(O,q) (p,q)
._j
d\P
a;=+u '
s
+
.
.,
p m
q 6 m
s = m
u = m/s
Nx= 8
C!~P_o
C!n ~o Ny= 48
a = .0625 m
b .0625 m
d\P
~u
C!n

_ _.!
__.! s
' 2b
..!
X I >( I
(0,0) (p,O) 2a
box elements
.......
 I I I
""" ._,.a
~\~ :>.
""
elf
~~ "0
l:l
;::J
"'~
0
.0
"'~ 
00
N l:l
0
......
~
elf
Q)
~
C)
~
.....
~ 0)
•.l
~""'""

"0
0
"0"'
'0"
' ..."
\\\
I\ I \
!II 00
II 1
If)
II 1
1;1
;//
// /
/ /.
//
///
//
/ /,
/'l
/'i
//
f1{/
// :1"0000
N:1":t
//~/ ~ ~ ~
II1 Et!1
00
,,,
PoP<:>::
I I I ~~~
~~....:1
1/J II II II
I I I
NM
///
"":!
....
()Q
....::s0 
/_.'I
... I \~,\
"'c0 I X \'
l"j
n
rt>
....::s
Ill
...::r'
l"j
rt>
rt>
I fj\ ' \ \
v/ ·\. 'II '._ / '::.:..1
10 20 30 \ 40 50
time (a.u.)
'>:I
,....
(JQ
.....
rt '"d
::ro
ti rt    f sm jMrs (E ~CT)
(b (b
(b ::s    BEl ~POT !:J. =2
I rt
0. ,.... BEl ~POT !:J. =0,5
a,.... "',. . .
(b
::sC/l 0 ('
,..,.,
,.... I \
::s0 "'
"' '"0
...... 0
r~t
,....
<T ::s ,r"\, (\ (\ j \
0 rt
:><
i
C/l ~_!_
0
~ .p~~·{\1\
\./ ·v· \ ~'11't/
j . ,
ti
n . I ,
(b
,.... j \./'
::s source funct ·on f ;r"·[\ 1 v'\
'\ !\: ,.
"' ~·I " ~ ·' \ 1I \ '1 •~ ' v'
,,_ !!' ' 1,l  , :~ i'~·' v~ ,1 I
' ' 11 Ji\ :'9...~ :: : ·vf \j
IIII ' ' 1~·~·"'"''
~ ~'it' ' I
I I ~ ' ' '"
r'.i,':\~(.!i:: \;
I I I. ' ., :: I'
I " i '~;X:f·~ ,_, •:
I' I
1 ,\/t '" I"' I
20 40 60 80 100
time (a.u.)
~
52
REFERENCES
J.M. Williams
ABSTRACT
INTRODUCTION
n
p2 (l _~d ~~)2
1 HE(6) O (4 )
pz ,
+a + (~d ~~)2
where a is an initially unknown parameter.
bed, P=R
crest
where
r;o i(l/d)ln(T/R), (6)
(7)
i ~ [~  ,m] v ~  ( ;2tJ v f
 [
(10)
[~ _ R2m]v[i _ 1 Jv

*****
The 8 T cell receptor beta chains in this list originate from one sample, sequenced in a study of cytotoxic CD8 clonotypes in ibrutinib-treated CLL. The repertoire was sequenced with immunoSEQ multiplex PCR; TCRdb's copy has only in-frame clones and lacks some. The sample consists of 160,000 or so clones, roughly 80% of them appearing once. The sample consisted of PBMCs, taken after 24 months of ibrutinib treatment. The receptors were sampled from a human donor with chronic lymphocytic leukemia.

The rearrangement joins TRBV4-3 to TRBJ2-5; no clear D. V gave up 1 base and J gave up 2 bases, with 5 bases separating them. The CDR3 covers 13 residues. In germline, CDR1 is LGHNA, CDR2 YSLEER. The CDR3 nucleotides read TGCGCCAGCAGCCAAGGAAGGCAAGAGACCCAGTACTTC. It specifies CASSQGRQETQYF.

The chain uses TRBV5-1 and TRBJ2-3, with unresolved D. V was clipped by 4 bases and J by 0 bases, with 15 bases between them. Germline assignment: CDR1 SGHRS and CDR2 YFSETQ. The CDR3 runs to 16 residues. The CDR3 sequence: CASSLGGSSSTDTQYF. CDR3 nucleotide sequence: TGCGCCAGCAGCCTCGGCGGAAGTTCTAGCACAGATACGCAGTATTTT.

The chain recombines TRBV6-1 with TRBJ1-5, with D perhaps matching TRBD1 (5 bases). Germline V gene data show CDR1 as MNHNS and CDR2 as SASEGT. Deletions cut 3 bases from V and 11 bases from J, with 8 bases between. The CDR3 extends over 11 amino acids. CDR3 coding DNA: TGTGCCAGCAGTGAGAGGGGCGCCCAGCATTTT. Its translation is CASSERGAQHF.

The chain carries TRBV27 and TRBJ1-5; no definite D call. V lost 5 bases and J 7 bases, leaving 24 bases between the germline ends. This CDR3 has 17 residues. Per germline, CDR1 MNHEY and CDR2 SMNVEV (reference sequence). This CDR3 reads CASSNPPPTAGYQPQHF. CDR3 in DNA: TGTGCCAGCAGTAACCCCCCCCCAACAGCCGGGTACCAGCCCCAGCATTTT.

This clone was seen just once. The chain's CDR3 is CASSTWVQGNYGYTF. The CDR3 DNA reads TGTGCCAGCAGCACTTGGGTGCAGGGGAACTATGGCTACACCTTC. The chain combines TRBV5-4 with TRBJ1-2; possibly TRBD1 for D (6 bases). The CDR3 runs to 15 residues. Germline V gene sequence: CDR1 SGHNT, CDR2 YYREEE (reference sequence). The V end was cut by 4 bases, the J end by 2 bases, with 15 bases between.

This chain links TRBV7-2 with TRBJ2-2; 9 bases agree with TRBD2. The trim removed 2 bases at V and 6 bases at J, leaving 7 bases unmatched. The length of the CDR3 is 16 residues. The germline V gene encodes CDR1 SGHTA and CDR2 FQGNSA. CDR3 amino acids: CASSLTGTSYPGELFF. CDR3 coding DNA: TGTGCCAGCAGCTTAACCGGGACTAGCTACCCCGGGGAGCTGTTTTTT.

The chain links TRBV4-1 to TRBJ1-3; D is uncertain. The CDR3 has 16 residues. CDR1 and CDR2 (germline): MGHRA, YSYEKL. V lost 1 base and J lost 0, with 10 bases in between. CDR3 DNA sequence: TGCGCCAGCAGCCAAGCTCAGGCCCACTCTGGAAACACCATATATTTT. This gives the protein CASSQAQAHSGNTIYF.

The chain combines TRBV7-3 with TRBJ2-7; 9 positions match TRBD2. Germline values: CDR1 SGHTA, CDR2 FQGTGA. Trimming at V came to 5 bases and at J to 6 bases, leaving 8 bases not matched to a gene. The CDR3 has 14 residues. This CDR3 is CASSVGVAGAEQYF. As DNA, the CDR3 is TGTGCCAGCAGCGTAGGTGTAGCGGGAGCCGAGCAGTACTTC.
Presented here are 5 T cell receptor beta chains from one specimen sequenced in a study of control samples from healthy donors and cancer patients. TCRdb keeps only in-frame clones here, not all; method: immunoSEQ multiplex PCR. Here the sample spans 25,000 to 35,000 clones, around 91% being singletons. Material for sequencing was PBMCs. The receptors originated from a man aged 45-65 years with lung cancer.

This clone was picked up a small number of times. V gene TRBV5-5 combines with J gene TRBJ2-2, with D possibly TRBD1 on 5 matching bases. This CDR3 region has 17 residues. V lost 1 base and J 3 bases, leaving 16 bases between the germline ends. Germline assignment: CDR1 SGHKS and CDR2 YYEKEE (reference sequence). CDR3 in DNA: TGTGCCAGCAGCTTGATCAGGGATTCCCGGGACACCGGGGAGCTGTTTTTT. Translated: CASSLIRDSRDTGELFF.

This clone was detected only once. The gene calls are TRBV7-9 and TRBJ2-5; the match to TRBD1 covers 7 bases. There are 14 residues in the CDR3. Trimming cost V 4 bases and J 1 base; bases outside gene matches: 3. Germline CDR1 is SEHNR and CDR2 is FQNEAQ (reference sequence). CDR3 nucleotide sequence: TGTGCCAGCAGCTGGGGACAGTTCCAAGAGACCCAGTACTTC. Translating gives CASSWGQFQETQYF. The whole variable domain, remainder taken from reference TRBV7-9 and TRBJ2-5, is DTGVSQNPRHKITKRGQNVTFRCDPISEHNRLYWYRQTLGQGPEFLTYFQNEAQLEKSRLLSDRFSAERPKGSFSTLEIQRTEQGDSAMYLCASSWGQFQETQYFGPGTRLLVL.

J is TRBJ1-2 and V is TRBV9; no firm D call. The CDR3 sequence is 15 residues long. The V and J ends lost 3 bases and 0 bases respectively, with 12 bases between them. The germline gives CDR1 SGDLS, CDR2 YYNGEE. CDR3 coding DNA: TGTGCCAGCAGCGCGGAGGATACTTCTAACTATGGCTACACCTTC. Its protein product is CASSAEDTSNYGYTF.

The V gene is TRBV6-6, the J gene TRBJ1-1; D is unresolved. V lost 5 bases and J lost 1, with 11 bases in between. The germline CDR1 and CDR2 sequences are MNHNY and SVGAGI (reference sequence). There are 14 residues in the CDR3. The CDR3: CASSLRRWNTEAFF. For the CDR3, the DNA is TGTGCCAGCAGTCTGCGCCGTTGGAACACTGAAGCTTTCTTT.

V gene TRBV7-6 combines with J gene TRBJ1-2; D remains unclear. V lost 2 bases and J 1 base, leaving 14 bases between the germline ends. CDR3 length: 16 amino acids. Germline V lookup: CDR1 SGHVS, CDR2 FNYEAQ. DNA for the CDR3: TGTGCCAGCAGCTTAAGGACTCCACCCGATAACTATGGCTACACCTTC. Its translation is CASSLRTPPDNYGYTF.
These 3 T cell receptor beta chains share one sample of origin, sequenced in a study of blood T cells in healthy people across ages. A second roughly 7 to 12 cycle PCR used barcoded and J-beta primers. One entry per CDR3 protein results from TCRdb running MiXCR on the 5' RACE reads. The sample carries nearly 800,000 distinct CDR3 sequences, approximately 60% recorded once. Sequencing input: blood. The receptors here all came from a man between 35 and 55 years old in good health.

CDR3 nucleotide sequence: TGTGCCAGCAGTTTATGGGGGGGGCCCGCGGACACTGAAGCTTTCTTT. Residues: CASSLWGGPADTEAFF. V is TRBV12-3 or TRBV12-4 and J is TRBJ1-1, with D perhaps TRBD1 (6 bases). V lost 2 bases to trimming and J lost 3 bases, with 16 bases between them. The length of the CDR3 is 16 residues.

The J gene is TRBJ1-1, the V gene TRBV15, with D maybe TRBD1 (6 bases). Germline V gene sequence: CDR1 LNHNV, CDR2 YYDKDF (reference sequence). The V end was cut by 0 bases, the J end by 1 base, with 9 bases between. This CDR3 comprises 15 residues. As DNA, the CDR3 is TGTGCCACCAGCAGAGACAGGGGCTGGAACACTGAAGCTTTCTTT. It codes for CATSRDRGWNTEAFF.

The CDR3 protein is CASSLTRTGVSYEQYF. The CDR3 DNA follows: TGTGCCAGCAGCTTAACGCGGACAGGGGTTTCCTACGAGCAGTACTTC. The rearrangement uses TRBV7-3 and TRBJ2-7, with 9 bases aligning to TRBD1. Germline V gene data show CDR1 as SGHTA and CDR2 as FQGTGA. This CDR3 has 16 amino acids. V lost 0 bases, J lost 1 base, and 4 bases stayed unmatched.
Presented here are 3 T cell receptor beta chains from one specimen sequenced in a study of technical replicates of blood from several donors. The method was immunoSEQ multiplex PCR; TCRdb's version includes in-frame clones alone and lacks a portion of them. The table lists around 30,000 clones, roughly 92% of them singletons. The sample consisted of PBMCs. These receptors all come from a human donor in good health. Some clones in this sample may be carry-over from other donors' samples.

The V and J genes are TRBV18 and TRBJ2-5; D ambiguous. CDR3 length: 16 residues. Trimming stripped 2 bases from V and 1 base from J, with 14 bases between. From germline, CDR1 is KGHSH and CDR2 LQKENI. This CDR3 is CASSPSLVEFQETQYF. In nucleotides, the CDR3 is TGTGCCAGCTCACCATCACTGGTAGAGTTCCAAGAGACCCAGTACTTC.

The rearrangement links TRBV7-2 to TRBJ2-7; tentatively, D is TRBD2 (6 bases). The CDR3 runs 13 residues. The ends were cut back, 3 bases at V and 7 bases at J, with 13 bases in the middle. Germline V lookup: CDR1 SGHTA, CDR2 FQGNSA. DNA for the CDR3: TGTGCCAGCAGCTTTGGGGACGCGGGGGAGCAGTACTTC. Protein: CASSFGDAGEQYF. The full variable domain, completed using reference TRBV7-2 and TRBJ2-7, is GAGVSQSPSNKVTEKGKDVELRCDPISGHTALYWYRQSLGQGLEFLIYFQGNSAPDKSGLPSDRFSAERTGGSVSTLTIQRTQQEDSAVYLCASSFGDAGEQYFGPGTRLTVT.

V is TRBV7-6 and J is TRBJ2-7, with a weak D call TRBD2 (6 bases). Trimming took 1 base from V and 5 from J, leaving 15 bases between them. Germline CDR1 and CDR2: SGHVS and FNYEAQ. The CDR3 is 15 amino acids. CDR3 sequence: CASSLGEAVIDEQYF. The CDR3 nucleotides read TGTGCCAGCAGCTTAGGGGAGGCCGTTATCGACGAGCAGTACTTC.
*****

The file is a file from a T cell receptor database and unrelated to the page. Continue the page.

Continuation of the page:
For the present work with a singularity at the crest, T = 1, we
take m = A = 1 and v = 2/3 or ~. As the singularity moves away
from the crest, for nearlimiting waves, A decreases from 1 and
ultimately to zero, when ~m 0 v degenerates to ~m, defined in
Equation 7. The remaining features of Equation 10 ensure that
~m,A,v satisfies the bed boundary condition, Equation 3, and is
normalised in the same way as ~m' with n = 1 at T = 1.
59
Table 1. Tests with leading terms and second crest node; d=2.5
No. of subsequent 6
Run N s q coefficients, ec 10 Ps
aO,al, •..•
1 15 so  15  5344
2 15 floating  14  5534
3 15 so yes 14  84
4 15 floating yes 13  400
5 15 so yes 15 1T/420 300
6 15 floating yes 14 1T/420 55
7 15 floating yes 14 1T/l40 55
8 21 floating yes 20 1T/420 18
9 21 floating yes 20 1T/140 >14
10 19 floating yes 18 1T/280 12
(12)
0.2~d~0.5
This constitutes the shallowwater end of the range, which
causes greatest difficulty in most methods and where, for a
given accuracy, N must be largest. Fortunately, however, the
algorithm was well behaved except for the important proviso
that even values of N exceeding about 40 failed to converge.
N was therefore restricted to odd values which gave progress
ively greater accuracy as they increased. Table 2 illustrates
the typical behaviour of a sequence of solutions at d = 0.2,
the limit of the range computed. It is shown in Williams
(1981) that this wave is, to present computing accuracy,
61
106p
s
for e = kTI/200
App. 106
N k=O 1 2 3 4 5 6 7 8 9 10 11 12 13 14
It'ns Ps
49 12 0 22 31 18 1 7 7 4 0 2 2 1 0 0 1 32
53 14 0 16 21 9 1 5 4 1 0 1 1 0 0 0 0 23
57 16 0 13 15 4 2 4 2 0 1 1 0 0 0 0 0 18
63 20 0 8 9 1 2 2 0 0 0 0 0 0 0 0 0 11
79 30 0 3 1 1 1 0 0 0 0 0 0 0 0 0 0 4
106
N It'ns k=O 1 2 3 4 5 6 7 8 9 10 11 12 13 14 15 16 17 ps
29 8 0 0 3 7 7 5 2 0 2 3 3 2 1 0 0 0 1 1 8
30 15 0 1 1 5 5 4 1 0 2 2 2 2 1 0 0 0 0 0 8
31 10 0 1 0 3 4 3 0 0 2 2 2 1 0 0 0 0 0 0 8
32 21 0 1 0 2 3 2 0 1 1 2 1 1 0 0 0 0 0 0 8

33 11 0 2 1 1 2 1 0 1 1 1 1 0 0 0 0 0 0 0 9
s 1. 82517163 q 0.52996266
ao 0.12288679 a 1.06815531
2.5~d::lo.o
Within this deepwater end of the range the general character